"That moment occurs throughout my day," Stern says later. "I often sit and go, 'Jeez, what did I just do? What are the consequences of what I just did?' And it's tough because I do not ever want to lose the premise that you have to just talk about whatever's on your mind. When I come into the house and get into an argument with Alison, it's happened to me a million times in my life. I know she's gonna give it to me. I'm like, 'Hey, honey, I'm home!' but I know I'm gonna get nailed.

"That's that open-ended issue in my marriage, but it was also important to show why we're friends. What goes through my mind when that happens is, 'Uh-oh, I'm fucked. I'm in for it. I'm gonna get yelled at.' And yet there's a tremendous satisfaction of having just revealed things to my audience [and that] I'm on a roll. And that roll is, like, unbelievable."

People have long tried to find the "real" Howard Stern, but in the end there's really only one -- the shock jock who surprises even himself, who traps himself in cages of his own creation and spends his off time trying to extricate himself until the next jam. On the air, he turns on his friends, betrays his wife even by his own admission, wishes death on his enemies, and maybe even feels bad about it. For a second. But did he make you laugh?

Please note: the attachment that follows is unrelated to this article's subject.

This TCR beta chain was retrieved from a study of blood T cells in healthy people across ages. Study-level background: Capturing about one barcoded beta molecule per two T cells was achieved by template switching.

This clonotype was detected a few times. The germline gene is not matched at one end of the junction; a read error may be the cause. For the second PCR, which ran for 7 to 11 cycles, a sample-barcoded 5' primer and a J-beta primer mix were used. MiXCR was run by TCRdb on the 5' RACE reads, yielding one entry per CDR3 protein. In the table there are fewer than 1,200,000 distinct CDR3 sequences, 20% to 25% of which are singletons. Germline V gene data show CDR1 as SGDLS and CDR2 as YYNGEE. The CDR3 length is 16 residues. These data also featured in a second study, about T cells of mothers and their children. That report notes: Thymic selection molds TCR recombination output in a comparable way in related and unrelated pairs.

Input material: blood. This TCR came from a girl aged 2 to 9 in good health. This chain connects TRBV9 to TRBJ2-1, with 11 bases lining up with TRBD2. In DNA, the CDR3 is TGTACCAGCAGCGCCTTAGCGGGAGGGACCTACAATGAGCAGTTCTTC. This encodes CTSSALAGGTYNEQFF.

"Another day in paradise," he says when this is all over, when 10 a.m. rolls around and the on-air light is dark for another weekend. Stern's whole body seems to groan, his every muscle and follicle exhausted.

"Shit," he says, stretching and yawning, looking ready to hide again. "I'm tired.

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